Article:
Do I Need A New Driving Licence Over 70? And More Elderly Driving Questions
March 27th, 2023
If you’re still enjoying driving over 70, then it’s likely you’ve had your licence for several decades. With rules and regulations changing, you might be wondering if you need to renew your driving licence over 70. This guide explains when it’s time to renew your licence, how a driving assessment for elderly people works, and how to know when you’re ready to stop driving.
Renewing Your Driving Licence Over 70
A UK driving licence expires at the age of 70. You will need to renew your driving licence over 70 and you can do this completely free of charge online. If you don’t want to renew your driving licence online, then the DVLA will send you a paper application form 90 days before your 70th birthday. If you do not receive this form in the post, you can collect one from your local post office.
It takes around three weeks for a postal application to be processed. After this initial renewal of your driving licence over 70, you will then need to renew your driving licence every three years.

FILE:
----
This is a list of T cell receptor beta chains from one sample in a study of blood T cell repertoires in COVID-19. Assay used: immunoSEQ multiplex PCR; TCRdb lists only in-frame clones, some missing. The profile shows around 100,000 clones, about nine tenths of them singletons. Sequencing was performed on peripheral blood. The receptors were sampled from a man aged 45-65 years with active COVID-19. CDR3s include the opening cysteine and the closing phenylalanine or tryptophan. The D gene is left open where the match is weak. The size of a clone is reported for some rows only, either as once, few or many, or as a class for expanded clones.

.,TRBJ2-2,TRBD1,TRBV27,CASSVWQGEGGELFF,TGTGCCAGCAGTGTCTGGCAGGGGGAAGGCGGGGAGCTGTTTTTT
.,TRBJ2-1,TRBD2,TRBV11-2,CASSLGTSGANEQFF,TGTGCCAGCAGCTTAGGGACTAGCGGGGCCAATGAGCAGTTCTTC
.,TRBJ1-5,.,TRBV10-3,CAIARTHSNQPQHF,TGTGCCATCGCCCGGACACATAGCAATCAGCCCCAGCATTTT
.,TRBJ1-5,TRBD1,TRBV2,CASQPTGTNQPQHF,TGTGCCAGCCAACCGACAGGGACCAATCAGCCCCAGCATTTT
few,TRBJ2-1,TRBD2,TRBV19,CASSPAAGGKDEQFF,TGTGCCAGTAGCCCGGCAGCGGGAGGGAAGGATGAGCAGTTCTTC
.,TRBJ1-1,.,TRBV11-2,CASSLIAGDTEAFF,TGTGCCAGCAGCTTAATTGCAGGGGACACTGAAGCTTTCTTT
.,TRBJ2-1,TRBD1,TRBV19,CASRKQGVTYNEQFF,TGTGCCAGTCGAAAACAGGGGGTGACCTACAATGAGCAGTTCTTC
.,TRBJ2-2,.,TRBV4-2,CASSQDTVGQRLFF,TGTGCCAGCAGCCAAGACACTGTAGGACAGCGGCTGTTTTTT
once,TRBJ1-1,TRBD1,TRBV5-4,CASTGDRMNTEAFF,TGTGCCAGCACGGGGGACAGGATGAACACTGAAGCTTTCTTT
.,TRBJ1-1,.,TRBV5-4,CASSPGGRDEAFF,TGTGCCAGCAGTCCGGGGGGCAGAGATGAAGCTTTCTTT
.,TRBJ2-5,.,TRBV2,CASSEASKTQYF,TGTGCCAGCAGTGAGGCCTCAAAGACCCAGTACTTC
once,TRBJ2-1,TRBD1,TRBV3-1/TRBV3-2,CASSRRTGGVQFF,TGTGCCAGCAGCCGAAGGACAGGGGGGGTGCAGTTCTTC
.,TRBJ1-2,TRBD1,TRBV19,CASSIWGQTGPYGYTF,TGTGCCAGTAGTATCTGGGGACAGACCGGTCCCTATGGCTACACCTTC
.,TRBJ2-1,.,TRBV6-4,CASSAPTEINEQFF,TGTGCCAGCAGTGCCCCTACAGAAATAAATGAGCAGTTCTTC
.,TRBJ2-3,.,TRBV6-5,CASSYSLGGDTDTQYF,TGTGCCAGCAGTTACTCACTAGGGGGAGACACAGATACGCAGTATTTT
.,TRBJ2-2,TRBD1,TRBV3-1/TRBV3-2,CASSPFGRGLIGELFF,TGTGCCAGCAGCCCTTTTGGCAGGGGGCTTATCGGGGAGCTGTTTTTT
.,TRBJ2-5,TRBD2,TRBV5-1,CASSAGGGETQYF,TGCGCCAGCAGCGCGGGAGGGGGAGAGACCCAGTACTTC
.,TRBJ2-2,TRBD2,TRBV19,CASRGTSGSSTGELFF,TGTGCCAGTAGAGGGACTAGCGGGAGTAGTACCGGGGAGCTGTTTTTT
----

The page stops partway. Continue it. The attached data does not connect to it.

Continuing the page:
Can You Still Drive When You Renew Your Driving Licence Over 70?
While you’re waiting for your licence to be renewed, you are still able to drive. However, you must meet certain conditions to do so:
- You must not currently be disqualified from driving
- You must have previously held a valid UK driving licence
- There must be no medical reasons behind why your last licence was revoked
Types of Driving Licence Over 70
When you renew a driving licence over 70, you need to ensure that you fill in all the information correctly and declare any relevant changes. For example, if your eyesight has changed, your new driving licence may stipulate that you must wear glasses or contact lenses when you drive. If you do not do this, you could end up with a significant fine.
Furthermore, any vehicles that you were licensed to drive will need to be added to your renewed licence if you’re still driving over 70 and plan to continue using these vehicles. In addition to renewing a driving licence to drive a car, you will also need to fill out the correct forms or meet the criteria to allow you to carry on driving these other vehicles. For example, to drive a minibus you may need to complete a PCV medical, or only use it socially for no profit and with fewer than 16 people as passengers.
Medical Conditions and Driving Over 70
When it’s time to renew your driving licence over 70, you need to make sure you declare any medical conditions that could impact your ability to drive. Medical conditions that should be declared include:
- Alzheimer’s disease
- Anxiety and depression
- Congenital heart disease
- High blood pressure
- Motor neurone disease